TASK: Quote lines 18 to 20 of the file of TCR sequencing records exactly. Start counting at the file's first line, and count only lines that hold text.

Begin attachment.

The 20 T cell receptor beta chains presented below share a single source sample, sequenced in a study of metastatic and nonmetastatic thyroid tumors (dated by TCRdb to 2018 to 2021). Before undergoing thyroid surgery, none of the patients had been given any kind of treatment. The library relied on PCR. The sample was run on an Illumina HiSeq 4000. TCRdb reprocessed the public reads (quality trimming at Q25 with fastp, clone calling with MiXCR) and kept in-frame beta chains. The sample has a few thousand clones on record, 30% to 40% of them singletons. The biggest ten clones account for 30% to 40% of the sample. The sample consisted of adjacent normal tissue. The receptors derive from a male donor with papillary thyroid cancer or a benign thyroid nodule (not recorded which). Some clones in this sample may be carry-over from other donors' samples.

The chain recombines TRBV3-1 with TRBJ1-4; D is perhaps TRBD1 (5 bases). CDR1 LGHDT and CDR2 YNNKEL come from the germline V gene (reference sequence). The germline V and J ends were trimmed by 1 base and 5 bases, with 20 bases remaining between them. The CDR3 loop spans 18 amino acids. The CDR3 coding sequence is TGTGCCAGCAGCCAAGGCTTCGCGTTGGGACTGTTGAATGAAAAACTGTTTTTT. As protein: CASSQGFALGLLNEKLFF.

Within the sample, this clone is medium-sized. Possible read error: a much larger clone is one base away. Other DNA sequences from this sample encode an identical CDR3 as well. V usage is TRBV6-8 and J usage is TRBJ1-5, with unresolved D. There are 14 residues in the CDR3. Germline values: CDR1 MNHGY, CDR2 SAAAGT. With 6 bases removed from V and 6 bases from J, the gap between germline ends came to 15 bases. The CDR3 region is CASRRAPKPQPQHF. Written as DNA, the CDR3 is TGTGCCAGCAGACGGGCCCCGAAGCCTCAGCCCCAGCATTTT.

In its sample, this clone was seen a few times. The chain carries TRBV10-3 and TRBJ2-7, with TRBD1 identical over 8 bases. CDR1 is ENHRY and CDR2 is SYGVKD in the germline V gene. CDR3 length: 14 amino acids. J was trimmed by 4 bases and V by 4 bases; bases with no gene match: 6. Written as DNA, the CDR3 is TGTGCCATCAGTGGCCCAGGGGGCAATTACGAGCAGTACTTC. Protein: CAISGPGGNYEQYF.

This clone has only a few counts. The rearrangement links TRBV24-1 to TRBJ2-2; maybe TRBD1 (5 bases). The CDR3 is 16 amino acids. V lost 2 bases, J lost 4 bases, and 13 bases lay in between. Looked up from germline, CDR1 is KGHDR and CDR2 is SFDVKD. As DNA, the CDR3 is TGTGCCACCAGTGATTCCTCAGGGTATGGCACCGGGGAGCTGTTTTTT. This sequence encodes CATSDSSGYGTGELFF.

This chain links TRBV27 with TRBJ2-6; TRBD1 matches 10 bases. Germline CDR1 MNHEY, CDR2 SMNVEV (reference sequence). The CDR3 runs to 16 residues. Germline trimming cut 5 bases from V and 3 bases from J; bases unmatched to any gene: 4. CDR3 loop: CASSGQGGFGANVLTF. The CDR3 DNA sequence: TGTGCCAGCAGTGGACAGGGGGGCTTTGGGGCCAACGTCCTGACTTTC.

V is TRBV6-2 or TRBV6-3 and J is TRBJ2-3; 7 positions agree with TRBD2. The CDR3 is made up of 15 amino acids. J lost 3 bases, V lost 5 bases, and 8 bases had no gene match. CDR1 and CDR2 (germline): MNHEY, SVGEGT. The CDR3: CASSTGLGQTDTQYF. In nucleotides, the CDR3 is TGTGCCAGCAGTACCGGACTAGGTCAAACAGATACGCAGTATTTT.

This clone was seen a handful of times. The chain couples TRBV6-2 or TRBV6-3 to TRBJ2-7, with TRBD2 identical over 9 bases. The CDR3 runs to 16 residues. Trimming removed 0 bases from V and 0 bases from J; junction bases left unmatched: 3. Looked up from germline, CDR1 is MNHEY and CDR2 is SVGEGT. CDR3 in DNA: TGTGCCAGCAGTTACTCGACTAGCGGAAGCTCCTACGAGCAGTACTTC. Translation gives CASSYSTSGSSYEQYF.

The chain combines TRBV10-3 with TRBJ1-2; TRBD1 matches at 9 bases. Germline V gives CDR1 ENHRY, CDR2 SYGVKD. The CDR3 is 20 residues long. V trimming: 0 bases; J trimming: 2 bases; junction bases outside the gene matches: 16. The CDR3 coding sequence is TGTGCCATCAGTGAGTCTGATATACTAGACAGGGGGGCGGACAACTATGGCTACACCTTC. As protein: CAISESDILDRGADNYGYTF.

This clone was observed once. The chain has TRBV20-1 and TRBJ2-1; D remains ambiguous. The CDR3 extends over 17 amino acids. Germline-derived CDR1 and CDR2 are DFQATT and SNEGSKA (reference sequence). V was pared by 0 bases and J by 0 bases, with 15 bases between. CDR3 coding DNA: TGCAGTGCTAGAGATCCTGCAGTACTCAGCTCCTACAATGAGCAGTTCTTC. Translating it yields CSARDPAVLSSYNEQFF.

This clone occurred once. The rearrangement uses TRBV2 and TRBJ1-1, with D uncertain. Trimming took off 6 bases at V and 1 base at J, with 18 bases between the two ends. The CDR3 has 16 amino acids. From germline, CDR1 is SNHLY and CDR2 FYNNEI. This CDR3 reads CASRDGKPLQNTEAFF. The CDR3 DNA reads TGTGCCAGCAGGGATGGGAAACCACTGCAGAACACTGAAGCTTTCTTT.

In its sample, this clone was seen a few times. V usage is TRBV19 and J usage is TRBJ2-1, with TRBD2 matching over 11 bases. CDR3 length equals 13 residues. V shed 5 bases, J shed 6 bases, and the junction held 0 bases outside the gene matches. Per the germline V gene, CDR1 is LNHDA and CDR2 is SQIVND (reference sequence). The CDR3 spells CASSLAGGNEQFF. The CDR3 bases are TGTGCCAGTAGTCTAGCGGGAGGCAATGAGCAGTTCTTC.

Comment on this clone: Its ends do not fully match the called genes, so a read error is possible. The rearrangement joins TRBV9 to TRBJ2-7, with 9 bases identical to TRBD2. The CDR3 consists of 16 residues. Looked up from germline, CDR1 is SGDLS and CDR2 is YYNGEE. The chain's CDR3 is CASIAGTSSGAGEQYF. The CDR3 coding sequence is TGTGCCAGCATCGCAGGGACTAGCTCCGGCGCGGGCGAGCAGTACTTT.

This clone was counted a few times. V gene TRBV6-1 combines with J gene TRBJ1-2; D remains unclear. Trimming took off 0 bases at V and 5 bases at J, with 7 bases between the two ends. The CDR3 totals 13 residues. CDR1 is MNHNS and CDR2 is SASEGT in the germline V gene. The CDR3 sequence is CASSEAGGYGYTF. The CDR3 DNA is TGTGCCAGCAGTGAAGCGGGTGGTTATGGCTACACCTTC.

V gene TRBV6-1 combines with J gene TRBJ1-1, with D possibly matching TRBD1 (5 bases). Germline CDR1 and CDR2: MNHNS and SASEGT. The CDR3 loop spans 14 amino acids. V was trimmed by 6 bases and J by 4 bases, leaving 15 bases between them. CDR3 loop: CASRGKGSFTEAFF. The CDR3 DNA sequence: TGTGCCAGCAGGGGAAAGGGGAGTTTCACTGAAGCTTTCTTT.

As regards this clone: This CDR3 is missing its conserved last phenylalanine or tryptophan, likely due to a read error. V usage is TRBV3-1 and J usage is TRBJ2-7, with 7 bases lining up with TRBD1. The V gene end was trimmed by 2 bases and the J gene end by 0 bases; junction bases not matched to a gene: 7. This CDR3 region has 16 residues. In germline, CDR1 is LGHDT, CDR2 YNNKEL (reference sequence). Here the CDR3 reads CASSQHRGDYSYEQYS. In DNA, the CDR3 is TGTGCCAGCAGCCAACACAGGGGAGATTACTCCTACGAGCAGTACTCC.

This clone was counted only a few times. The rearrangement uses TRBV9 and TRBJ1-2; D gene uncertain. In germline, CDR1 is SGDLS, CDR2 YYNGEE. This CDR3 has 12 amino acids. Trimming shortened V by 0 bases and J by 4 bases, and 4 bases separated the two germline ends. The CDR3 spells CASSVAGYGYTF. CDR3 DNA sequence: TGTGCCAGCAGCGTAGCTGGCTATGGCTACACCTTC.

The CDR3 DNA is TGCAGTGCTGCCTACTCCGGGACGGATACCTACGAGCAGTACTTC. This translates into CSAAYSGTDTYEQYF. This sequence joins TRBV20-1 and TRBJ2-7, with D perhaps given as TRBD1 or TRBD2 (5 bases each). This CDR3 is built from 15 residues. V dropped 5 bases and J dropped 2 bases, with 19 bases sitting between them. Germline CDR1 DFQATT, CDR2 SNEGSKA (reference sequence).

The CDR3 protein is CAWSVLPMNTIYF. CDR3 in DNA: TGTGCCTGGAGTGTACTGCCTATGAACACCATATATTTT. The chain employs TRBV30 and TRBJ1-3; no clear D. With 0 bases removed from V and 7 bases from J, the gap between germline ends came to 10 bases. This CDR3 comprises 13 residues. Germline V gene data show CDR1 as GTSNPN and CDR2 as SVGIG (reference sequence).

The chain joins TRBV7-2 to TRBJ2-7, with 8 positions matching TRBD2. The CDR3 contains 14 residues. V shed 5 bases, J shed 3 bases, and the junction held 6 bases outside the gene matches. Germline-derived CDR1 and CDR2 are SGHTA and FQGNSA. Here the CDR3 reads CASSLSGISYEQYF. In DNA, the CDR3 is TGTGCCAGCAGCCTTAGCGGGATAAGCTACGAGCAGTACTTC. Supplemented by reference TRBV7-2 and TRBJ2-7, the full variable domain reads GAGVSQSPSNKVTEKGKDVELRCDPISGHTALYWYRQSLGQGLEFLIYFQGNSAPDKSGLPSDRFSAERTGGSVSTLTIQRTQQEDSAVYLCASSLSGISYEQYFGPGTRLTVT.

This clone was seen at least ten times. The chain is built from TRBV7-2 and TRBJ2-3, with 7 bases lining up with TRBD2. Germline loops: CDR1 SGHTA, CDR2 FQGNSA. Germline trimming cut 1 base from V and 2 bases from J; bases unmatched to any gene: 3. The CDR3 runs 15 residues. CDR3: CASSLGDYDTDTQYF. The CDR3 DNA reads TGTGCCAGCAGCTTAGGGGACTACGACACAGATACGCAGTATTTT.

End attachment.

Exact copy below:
The CDR3 DNA is TGCAGTGCTGCCTACTCCGGGACGGATACCTACGAGCAGTACTTC. This translates into CSAAYSGTDTYEQYF. This sequence joins TRBV20-1 and TRBJ2-7, with D perhaps given as TRBD1 or TRBD2 (5 bases each). This CDR3 is built from 15 residues. V dropped 5 bases and J dropped 2 bases, with 19 bases sitting between them. Germline CDR1 DFQATT, CDR2 SNEGSKA (reference sequence).

The CDR3 protein is CAWSVLPMNTIYF. CDR3 in DNA: TGTGCCTGGAGTGTACTGCCTATGAACACCATATATTTT. The chain employs TRBV30 and TRBJ1-3; no clear D. With 0 bases removed from V and 7 bases from J, the gap between germline ends came to 10 bases. This CDR3 comprises 13 residues. Germline V gene data show CDR1 as GTSNPN and CDR2 as SVGIG (reference sequence).

The chain joins TRBV7-2 to TRBJ2-7, with 8 positions matching TRBD2. The CDR3 contains 14 residues. V shed 5 bases, J shed 3 bases, and the junction held 6 bases outside the gene matches. Germline-derived CDR1 and CDR2 are SGHTA and FQGNSA. Here the CDR3 reads CASSLSGISYEQYF. In DNA, the CDR3 is TGTGCCAGCAGCCTTAGCGGGATAAGCTACGAGCAGTACTTC. Supplemented by reference TRBV7-2 and TRBJ2-7, the full variable domain reads GAGVSQSPSNKVTEKGKDVELRCDPISGHTALYWYRQSLGQGLEFLIYFQGNSAPDKSGLPSDRFSAERTGGSVSTLTIQRTQQEDSAVYLCASSLSGISYEQYFGPGTRLTVT.